The big issue affecting scoring for Los Cafeteros is a lack of quality, pace and vision in central midfield. The duo of Carlos Sanchez and Abel Aguilar, though highly experienced, lacks creativity and dynamis, which severely stunts the flow of the attack from back to front. In other words, James has to track all the way back to get the futbol from the defensive half to initiate attacks. Otherwise, very little happens for Colombia when trying to link the defense to the attack.
While far from the worst strategy in the world, letting James do it all does limit how far this team can go. Unfortunately for Colombia, there really isn’t anyone on the roster who can replace Sanchez and Aguilar, although there is some hope invested in Club America’s Mateus Uribe to replace the latter. Even then, it’s a slight improvement at best.
Colombian Players to Consider for Your Fantasy Teams
James of course — he might be the most owned player next to Messi. James is in hot form for both club and country and can score goals and create assists at will. He is essential — arguably the most essential star player for any team in the World Cup.
It’s difficult to be super keen on Colombia’s defense because David Ospina is just not that good. He’s a tad short for the position, but unlike fellow height-challenged star keeper Keylor Navas, Ospina is nowhere near as spectacular or athletic a shot stopper. If it is a relatively well placed shot, the Colombian keeper will not be able to stop it. There was a lot of talk in Colombia that the association had wanted Argentina’s Franco Armani to naturalize so that he could start in goal for Los Cafeteros in 2018. Instead, Ospina’s two backups are Colombian league veterans who pose no real threat. Were it necessary to pick a defender, Yerry Mina would be the choice over Davinson Sanchez because of his better goal-scoring track record for the national team (3 goals in just 12 caps). Take a look at the first goal shown in the video below and tell me you don’t see a James free kick connecting with Mina’s head for a golazo:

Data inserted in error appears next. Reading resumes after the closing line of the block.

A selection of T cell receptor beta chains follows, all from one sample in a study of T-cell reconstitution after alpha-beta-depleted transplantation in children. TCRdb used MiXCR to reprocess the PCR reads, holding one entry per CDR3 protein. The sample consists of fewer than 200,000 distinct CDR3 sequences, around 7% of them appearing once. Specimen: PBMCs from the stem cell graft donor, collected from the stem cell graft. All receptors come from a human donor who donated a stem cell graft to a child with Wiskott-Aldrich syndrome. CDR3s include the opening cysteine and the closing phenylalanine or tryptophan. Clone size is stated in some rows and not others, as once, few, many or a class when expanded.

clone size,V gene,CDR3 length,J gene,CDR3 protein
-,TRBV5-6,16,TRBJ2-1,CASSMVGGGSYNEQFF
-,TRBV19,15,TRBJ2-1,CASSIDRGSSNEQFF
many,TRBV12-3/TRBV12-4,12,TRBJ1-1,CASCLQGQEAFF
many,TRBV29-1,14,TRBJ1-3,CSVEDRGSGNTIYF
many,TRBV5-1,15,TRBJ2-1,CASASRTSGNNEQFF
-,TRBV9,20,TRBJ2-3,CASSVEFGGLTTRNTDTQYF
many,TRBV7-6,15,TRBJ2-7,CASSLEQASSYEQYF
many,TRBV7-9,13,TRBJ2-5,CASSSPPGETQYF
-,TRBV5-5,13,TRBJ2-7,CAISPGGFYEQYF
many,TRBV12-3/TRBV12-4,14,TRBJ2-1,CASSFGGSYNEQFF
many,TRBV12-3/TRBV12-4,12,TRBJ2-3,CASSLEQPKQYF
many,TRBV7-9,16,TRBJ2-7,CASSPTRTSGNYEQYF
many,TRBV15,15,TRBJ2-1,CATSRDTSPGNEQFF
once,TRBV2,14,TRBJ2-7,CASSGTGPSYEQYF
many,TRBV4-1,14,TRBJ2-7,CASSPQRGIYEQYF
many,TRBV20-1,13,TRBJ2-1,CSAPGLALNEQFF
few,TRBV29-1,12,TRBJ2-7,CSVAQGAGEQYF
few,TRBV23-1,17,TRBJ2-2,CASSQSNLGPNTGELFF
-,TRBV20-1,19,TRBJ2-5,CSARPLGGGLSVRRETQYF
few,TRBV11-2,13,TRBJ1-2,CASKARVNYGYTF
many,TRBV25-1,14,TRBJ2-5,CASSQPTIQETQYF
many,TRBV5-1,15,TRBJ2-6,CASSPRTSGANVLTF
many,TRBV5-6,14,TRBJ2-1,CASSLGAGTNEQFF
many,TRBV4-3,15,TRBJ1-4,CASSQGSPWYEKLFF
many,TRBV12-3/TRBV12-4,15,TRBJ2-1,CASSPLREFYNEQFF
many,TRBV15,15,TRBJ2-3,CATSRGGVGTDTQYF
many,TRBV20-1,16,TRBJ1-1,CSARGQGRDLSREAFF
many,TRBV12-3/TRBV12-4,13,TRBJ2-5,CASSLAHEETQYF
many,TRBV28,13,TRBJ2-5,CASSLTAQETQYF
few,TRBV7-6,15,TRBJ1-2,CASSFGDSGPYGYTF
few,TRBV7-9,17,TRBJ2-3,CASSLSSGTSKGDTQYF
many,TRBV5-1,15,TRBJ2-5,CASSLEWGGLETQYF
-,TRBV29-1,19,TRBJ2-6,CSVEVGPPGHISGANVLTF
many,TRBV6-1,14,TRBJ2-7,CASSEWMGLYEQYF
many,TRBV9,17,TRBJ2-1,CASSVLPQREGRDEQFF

The two starting fullbacks, Frank Fabra (left) and Santiago Arias (right) are good young players who offer a mixed bag in terms of goal scoring potential; neither one has resembled Marcos Alonso for either club or country.
If you are looking for goals but opt-out of picking James, then going with Falcao in the hope that he can convert some of James’ sweet passes is not the worst strategy in the world. The wide attackers are a little unsettled and it isn’t crystal clear who will get the nod. Pekerman is a very loyal (read: risk averse) manager and will likely stick with Juan Cuadrado and Luis Muriel. Cuadrado could be a trap because he plays for Juventus but has scored just 7 goals in 70 appearances for Colombia, although he is likely your best bet for assists outside of James. Muriel converted just twice in 18 national team games.
FIFA Rank: #28
Betting odds to win: 200/1 (bet365)
Qualified via: won its CAF group (ahead of Burkina Faso, Cape Verde and South Africa)
Manager: Aliou Cisse
2014 World Cup Result: Did not qualify (this is only Senegal’s second appearance ever, following 2002 when it made it to the quarterfinals under revered manager Bruno Metsu)
Probable Formation: 4-3-3 or 4-1-4-1
Senegal did win its qualifying group and didn’t lose a game in the process (four wins, two draws), which is great. Wonderful. Love it. But sorry, Senegal has to be docked a bit because it only needed to beat Burkina Faso, Cape Verde and South Africa, not exactly current or even recent powers of African football.